Operation was as in Example 1, but the temperature of the mixture was 15° C. and the mean residence time of the reactants was 2 hours, 15 minutes.

The conditions of this Example reflect an initial system as follows:

______________________________________SiO.sub.2 /Al.sub.2 O.sub.3             =     2.00Na.sub.2 O/SiO.sub.2             =     1.19H.sub.2 O/Na.sub.2 O             =     26.00______________________________________

Upon completion of the reaction, it was found that the mother liquor contained 70 g/l of Na2 O, 2.6 g/l of SiO2 and 3.0 g/l of Al2 O3.

The theoretical yield: ##EQU1## was 19%.

The chemical formula of the resulting product was 1.06 Na2 O, Al2 O3, 2.04 SiO2.

The X-ray spectrum thereof was characteristic of a zeolite type of 4A.

The granulometry, measured with the Coulter counter, evidenced a mean diameter for the crystalline of 3.6μ.

The grain size distribution was as follows:

______________________________________Diameter >     % by weight______________________________________15μ         2.510μ         45μ          223μ          682μ          931μ          98______________________________________

Zeolite No. 3

The operating procedure was the same as for zeolite No. 1.

A solution of sodium aluminate, which titrated 200 g/l calculated as Na2 O and 200 g/l calculated as Al2 O3, was cooled to a temperature of -4° C. in a tubular exchanger 1 at a rate of flow of 10 l/h. The cooled flow was continuously mixed with a flow 3 of 4 l/h of a solution of sodium silicate, which was at a temperature of 20° C. and which titrated 25.4% of SiO2 and 7.4% of Na2 O by weight, in the stirred reaction vessel 2.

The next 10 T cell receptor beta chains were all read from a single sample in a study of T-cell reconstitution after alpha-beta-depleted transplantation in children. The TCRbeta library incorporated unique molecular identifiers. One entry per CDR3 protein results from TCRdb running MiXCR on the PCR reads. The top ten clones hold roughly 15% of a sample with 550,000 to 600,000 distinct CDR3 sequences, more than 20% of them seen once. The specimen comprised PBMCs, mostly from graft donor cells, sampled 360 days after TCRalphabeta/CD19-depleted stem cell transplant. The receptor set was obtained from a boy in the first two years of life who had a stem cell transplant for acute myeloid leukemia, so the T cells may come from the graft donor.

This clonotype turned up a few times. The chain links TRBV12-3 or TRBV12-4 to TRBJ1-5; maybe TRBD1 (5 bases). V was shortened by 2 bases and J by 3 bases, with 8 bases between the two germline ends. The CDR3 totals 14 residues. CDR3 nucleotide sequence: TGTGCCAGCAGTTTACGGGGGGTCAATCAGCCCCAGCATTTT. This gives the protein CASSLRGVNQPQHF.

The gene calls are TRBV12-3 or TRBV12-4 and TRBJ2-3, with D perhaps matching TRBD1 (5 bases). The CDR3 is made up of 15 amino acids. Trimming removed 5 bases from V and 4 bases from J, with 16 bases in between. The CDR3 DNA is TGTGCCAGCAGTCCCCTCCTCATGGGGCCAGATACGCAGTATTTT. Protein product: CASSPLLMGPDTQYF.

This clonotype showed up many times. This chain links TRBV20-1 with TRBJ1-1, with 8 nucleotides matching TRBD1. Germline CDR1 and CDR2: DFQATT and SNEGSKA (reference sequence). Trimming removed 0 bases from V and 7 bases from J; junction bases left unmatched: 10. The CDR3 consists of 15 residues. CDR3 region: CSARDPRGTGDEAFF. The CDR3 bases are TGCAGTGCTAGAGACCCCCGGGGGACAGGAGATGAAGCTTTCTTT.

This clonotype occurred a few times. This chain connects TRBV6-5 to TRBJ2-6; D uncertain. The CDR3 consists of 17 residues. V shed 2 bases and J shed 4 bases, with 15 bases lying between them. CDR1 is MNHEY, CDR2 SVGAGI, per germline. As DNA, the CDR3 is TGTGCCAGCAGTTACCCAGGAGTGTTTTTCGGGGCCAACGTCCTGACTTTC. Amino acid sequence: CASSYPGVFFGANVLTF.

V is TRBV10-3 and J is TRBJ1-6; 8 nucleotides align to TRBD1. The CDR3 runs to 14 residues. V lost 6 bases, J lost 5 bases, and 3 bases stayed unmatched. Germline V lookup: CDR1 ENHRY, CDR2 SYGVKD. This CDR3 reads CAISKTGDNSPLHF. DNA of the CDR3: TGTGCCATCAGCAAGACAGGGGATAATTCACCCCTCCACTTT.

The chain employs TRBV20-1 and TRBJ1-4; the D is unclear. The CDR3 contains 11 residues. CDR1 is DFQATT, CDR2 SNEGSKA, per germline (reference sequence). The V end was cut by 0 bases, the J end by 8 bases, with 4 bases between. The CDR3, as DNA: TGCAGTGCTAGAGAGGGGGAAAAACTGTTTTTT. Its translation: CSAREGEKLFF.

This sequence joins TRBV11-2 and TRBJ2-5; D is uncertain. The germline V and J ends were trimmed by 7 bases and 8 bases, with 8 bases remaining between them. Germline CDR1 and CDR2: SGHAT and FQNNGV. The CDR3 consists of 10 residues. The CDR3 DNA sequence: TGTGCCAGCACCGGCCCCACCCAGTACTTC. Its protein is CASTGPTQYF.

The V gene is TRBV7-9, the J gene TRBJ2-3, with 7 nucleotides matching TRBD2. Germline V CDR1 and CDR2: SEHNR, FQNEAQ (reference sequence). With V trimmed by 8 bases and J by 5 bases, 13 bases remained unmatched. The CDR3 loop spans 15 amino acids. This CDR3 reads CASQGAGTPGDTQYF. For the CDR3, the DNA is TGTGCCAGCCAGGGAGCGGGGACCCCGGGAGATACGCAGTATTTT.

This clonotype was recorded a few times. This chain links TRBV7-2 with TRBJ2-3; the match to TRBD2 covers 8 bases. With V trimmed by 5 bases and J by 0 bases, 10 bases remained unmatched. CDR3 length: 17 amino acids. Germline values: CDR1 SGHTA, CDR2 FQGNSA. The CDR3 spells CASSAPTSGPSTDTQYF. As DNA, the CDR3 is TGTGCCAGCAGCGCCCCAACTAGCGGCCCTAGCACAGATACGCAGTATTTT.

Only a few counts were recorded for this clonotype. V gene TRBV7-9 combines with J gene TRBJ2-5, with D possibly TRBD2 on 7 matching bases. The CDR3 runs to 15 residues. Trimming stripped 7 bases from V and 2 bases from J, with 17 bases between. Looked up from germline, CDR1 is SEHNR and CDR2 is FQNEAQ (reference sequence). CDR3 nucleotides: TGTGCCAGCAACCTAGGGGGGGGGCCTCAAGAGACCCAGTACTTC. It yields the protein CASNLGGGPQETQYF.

The other conditions were otherwise identical, except for the temperature of the mixture which was 15° C. and the residence time in the reaction vessel which was 1 hour.

The suspension which was drawn off was then drained and washed.

The resulting product had a uniform mean granulometry of 1.5μ, with the following distribution:

______________________________________% of particles   <1μ  20%            <2μ  68%            <5μ  95%            <10μ 98%______________________________________

Zeolite No. 4

This zeolite was prepared in accodance with the technique described in U.S. Pat. No. 4,263,266.

The apparatus used, as depicted in FIG. 2, comprised a reaction vessel 10 and a venturi tube 11, by means of which the reactants were brought into contact with each other.

The silicate solution was introduced by means of a pipe inlet 12 while the aluminate solution or the recycled liquor was introduced by way of a pipe arrangement 13 which was associated with a circulating pump 14 when employs a recycle of the liquor from the reaction vessel 1, in which all or a portion of the aluminate was charged at the beginning of the operation.